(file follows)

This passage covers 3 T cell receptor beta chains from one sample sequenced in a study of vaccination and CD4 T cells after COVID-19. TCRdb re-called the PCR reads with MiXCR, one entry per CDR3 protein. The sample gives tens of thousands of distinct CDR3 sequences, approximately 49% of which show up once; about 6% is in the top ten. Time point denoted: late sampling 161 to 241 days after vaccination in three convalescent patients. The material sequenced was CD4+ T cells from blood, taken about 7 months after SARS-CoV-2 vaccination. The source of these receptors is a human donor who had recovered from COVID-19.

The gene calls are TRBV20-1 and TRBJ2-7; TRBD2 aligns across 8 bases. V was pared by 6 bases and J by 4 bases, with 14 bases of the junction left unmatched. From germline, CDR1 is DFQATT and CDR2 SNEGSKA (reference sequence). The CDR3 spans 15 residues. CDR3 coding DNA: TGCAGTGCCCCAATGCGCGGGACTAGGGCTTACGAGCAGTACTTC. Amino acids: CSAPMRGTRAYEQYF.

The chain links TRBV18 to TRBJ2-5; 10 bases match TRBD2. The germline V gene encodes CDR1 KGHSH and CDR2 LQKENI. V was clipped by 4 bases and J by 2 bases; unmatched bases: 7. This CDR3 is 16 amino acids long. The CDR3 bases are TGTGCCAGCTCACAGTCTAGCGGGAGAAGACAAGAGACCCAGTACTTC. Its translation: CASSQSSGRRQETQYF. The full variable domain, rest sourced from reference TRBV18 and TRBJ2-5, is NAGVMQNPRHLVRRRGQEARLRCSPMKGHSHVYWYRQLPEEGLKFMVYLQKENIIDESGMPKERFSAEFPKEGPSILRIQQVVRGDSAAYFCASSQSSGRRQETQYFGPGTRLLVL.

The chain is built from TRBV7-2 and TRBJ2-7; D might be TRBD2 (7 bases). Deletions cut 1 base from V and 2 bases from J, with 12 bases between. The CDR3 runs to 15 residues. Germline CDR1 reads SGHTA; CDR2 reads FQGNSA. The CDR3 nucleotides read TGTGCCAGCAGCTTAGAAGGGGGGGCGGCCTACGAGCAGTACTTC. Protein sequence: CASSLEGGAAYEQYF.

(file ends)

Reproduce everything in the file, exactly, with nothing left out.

This passage covers 3 T cell receptor beta chains from one sample sequenced in a study of vaccination and CD4 T cells after COVID-19. TCRdb re-called the PCR reads with MiXCR, one entry per CDR3 protein. The sample gives tens of thousands of distinct CDR3 sequences, approximately 49% of which show up once; about 6% is in the top ten. Time point denoted: late sampling 161 to 241 days after vaccination in three convalescent patients. The material sequenced was CD4+ T cells from blood, taken about 7 months after SARS-CoV-2 vaccination. The source of these receptors is a human donor who had recovered from COVID-19.

The gene calls are TRBV20-1 and TRBJ2-7; TRBD2 aligns across 8 bases. V was pared by 6 bases and J by 4 bases, with 14 bases of the junction left unmatched. From germline, CDR1 is DFQATT and CDR2 SNEGSKA (reference sequence). The CDR3 spans 15 residues. CDR3 coding DNA: TGCAGTGCCCCAATGCGCGGGACTAGGGCTTACGAGCAGTACTTC. Amino acids: CSAPMRGTRAYEQYF.

The chain links TRBV18 to TRBJ2-5; 10 bases match TRBD2. The germline V gene encodes CDR1 KGHSH and CDR2 LQKENI. V was clipped by 4 bases and J by 2 bases; unmatched bases: 7. This CDR3 is 16 amino acids long. The CDR3 bases are TGTGCCAGCTCACAGTCTAGCGGGAGAAGACAAGAGACCCAGTACTTC. Its translation: CASSQSSGRRQETQYF. The full variable domain, rest sourced from reference TRBV18 and TRBJ2-5, is NAGVMQNPRHLVRRRGQEARLRCSPMKGHSHVYWYRQLPEEGLKFMVYLQKENIIDESGMPKERFSAEFPKEGPSILRIQQVVRGDSAAYFCASSQSSGRRQETQYFGPGTRLLVL.

The chain is built from TRBV7-2 and TRBJ2-7; D might be TRBD2 (7 bases). Deletions cut 1 base from V and 2 bases from J, with 12 bases between. The CDR3 runs to 15 residues. Germline CDR1 reads SGHTA; CDR2 reads FQGNSA. The CDR3 nucleotides read TGTGCCAGCAGCTTAGAAGGGGGGGCGGCCTACGAGCAGTACTTC. Protein sequence: CASSLEGGAAYEQYF.